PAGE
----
______________________________________Trial No.                     Rm______________________________________1                             0.952                             0.943                             0.95          mean =         0.95          standard deviation =                         0.01______________________________________
Conclusion

The improvement achieved in accordance with the invention is also demonstrated by this example in which a complete substrate-labeled fluorescent immunoassay system is incorporated into the analytical element.

Experiments using an organic dye, rather than the conjugates which were used in the previous examples have demonstrated the utility of the migration with the invention with a broad spectrum of reagent systems. This is shown by the following examples.

EXAMPLE VII Bromophenol Blue Dye in the Second Dip with No Polymer in Either Dip

This example reports experiments in which strips containing a buffer and bromophenol blue dye were prepared where the first aqueous solution contained a buffer and the second organic solution contained bromophenol blue dye, a well known pH indicator, but neither solution contained a migration inhibiting substance in accordance with the invention.

Element Preparation

The solutions used in preparing the elements tested in these experiments contained the following components:

Aqueous Solution

______________________________________Component           Quantity______________________________________(1)     0.6 M sodium bicine and                   10 ml   0.05 M MgCl2 in water,   pH 9.0______________________________________
Organic Solution

______________________________________Component              Quantity______________________________________(1)      Bromophenol blue  5.6    mg(2)      Acetone           20     ml______________________________________

Using the above solutions the element preparation procedure thereafter was as described in Example II except that a 2 inch wide roll of Whatman 54 paper was used.

Analytical Procedure

Three strips were placed on a laboratory bench top and 20 μl of water was pipetted slowly onto the center of the impregnated paper while carefully observing the strip for color uniformity.

Results

On each of the three strips most of the bromophenol blue dye was washed away from the center of the impregnated paper toward the edges leaving diminished color in the center.

Conclusion

Visual examination alone was sufficient to observe the nonuniformity of color in the strips prepared as reported in this example.

EXAMPLE VIII Bromophenol Blue Dye in the Second Dip with Polymer in the Second Dip only

This example reports experiments in which strips containing a buffer and bromophenol blue dye were prepared where the first aqueous solution contained a buffer and the second organic solution contained bromophenol blue dye and a monoester of maleic acid polymer.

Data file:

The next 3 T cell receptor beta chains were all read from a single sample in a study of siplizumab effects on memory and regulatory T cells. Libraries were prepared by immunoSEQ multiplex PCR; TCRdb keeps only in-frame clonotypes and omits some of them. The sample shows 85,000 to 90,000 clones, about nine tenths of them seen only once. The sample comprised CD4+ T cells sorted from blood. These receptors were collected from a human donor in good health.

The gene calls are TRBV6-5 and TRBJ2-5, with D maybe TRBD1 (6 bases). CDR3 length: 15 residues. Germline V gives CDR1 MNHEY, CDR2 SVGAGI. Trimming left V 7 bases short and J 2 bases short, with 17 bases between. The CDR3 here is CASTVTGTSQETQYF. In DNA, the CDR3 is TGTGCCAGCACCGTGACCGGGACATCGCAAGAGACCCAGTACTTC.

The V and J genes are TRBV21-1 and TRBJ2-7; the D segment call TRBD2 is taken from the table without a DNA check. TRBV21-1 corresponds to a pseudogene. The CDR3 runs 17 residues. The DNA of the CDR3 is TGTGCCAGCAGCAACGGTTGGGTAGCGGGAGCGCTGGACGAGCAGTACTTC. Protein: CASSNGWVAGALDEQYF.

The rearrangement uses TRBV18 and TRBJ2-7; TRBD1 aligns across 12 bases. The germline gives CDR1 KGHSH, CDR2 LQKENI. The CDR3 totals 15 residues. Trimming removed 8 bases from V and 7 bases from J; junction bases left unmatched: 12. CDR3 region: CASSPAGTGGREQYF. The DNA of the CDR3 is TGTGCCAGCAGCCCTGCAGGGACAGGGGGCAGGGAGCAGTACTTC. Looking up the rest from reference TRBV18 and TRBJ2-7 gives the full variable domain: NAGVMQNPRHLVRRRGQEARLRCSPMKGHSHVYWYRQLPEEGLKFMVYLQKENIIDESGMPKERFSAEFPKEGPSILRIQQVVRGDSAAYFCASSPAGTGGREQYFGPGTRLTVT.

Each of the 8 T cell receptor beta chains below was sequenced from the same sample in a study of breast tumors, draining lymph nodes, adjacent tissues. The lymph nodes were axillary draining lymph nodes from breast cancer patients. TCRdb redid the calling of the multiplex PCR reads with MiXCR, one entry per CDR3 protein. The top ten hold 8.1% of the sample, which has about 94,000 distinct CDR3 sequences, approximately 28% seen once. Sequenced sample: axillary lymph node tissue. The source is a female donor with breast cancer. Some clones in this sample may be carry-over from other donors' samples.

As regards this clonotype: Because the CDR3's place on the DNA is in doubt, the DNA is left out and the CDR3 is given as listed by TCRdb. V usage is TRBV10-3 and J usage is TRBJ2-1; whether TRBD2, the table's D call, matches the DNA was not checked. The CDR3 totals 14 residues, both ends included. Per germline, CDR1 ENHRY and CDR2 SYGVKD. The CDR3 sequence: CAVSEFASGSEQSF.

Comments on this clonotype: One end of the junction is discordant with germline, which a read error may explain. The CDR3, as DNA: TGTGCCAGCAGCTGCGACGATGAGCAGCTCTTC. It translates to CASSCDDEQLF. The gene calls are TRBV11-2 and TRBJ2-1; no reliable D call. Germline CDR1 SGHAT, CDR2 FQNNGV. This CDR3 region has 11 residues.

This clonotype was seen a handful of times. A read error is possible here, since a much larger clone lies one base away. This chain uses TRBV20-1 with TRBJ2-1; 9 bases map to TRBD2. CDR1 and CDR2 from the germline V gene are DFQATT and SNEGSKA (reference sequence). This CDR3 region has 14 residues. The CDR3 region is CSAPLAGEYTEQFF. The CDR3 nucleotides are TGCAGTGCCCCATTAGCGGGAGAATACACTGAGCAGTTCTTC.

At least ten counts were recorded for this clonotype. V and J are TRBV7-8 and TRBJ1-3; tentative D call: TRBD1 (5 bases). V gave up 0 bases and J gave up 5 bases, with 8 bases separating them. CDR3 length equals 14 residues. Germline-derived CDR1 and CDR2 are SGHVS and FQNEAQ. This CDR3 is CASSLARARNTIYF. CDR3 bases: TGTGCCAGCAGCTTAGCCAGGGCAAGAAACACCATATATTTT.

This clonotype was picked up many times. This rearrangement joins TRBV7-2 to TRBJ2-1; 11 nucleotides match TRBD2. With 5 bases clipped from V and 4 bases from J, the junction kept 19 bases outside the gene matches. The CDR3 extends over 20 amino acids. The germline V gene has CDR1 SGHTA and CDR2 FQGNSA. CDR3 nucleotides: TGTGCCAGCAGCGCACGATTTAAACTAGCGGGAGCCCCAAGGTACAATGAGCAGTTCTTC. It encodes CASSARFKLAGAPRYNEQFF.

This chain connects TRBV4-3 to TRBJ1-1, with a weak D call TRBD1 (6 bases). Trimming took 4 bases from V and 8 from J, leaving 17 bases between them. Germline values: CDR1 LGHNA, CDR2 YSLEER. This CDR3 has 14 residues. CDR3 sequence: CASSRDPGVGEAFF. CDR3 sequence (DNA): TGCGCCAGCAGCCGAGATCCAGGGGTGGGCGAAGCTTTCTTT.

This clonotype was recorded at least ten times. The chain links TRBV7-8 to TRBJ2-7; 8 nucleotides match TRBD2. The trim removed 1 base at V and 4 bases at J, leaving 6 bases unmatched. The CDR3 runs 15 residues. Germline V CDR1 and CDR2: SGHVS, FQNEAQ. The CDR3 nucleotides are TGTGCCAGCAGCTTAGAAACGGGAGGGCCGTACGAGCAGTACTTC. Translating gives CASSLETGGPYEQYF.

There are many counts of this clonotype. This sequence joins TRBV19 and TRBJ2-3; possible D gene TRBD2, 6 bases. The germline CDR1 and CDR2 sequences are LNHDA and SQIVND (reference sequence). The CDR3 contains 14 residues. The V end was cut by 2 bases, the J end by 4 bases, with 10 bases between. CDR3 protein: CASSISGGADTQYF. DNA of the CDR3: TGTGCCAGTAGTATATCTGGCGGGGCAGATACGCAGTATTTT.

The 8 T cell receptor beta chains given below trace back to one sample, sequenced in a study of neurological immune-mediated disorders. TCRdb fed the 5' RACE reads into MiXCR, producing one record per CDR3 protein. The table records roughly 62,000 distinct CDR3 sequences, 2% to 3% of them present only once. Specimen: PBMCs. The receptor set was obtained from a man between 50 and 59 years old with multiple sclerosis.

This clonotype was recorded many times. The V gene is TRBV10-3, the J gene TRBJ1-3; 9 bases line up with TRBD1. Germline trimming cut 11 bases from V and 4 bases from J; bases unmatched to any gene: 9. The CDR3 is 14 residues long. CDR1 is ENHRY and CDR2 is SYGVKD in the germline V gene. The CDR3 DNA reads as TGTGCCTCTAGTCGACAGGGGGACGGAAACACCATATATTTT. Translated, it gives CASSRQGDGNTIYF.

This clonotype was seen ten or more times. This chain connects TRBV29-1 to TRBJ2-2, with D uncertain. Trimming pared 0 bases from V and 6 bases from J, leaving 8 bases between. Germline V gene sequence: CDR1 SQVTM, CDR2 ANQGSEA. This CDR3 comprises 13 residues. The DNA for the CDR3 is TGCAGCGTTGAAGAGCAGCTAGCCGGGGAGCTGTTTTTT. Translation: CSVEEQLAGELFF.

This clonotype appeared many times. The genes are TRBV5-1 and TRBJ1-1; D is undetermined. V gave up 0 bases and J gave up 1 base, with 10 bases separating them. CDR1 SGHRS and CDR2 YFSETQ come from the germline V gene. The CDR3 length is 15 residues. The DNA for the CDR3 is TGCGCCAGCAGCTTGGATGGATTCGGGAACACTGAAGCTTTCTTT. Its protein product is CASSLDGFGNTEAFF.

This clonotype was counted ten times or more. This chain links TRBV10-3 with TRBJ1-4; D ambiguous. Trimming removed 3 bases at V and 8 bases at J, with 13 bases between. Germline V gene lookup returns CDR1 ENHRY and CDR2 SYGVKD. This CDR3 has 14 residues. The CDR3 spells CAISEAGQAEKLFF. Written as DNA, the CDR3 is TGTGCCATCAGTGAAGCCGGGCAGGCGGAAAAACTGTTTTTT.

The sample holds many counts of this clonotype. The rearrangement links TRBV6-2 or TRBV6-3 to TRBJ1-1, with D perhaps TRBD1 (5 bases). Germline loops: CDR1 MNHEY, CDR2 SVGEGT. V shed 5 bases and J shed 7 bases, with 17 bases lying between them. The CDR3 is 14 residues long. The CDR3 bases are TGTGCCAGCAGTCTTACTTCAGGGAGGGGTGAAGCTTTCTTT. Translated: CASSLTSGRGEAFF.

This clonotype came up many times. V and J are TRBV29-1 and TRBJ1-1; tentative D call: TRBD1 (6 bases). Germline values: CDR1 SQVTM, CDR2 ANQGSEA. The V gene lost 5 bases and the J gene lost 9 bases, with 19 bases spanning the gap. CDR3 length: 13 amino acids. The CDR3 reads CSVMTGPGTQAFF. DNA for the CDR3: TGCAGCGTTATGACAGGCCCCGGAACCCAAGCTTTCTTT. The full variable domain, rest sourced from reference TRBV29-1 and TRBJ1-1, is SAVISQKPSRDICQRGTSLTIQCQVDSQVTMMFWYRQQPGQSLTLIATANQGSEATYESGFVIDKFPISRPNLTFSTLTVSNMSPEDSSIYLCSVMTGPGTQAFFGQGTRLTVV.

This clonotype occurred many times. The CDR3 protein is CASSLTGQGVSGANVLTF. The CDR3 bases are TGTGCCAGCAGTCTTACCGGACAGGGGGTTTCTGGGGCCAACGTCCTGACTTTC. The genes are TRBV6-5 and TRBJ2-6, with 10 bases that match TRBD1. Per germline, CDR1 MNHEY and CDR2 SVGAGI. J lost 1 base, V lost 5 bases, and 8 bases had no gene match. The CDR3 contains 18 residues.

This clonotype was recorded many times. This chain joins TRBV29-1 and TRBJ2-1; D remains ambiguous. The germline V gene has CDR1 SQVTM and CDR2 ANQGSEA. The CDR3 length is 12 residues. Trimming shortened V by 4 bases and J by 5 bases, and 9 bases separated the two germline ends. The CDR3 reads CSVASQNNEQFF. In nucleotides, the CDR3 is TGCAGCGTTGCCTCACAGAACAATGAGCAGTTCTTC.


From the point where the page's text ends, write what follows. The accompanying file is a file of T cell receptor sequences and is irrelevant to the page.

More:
Element Preparation

The solutions used in preparing the elements tested in these experiments contained the following components.

Aqueous Solution

______________________________________Component           Quantity______________________________________(1)     0.6 M sodium bicine and                   10 ml   0.05 M MgCl2 in water,   pH 9.0______________________________________
Organic Solution

______________________________________Component               Quantity______________________________________(1)     Bromophenol blue    5.6    mg(2)     Gantrez ES-225      1.2    ml   (50% w/v in ethanol)(3)     Acetone             20     ml______________________________________

Using the above solutions the element preparation procedure thereafter was as described in Example II except that a 2 inch wide roll of Whatman 54 paper was used.

Analytical Procedure

The analytical procedure was the same as for Example VII.

Results

On each of the three strips little or none of the bromophenol blue dye was washed away from the center toward the edges, leaving an impregnated strip which was visually observed to have uniform color intensity throughout.

Conclusion

This examples demonstrates the improvement achieved in accordance with the invention with a significantly different type of reagent, i.e., bromphenol blue dye, in the impregnated strip.

Although it has been described with particularity, numerous changes in the details of the invention can be resorted to without departing from the scope of the invention.

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Classifications
U.S. Classification435/7.72, 435/7.7, 435/14, 435/970, 436/810, 427/2.13, 436/518, 435/805, 422/422, 422/400
International ClassificationG01N33/52, G01N31/22, G01N33/50, G01N33/543, G01N33/542
Cooperative ClassificationY10S435/805, Y10S435/97, Y10S436/81, G01N33/542, G01N33/525, G01N33/54386
European ClassificationG01N33/542, G01N33/52C, G01N33/543K4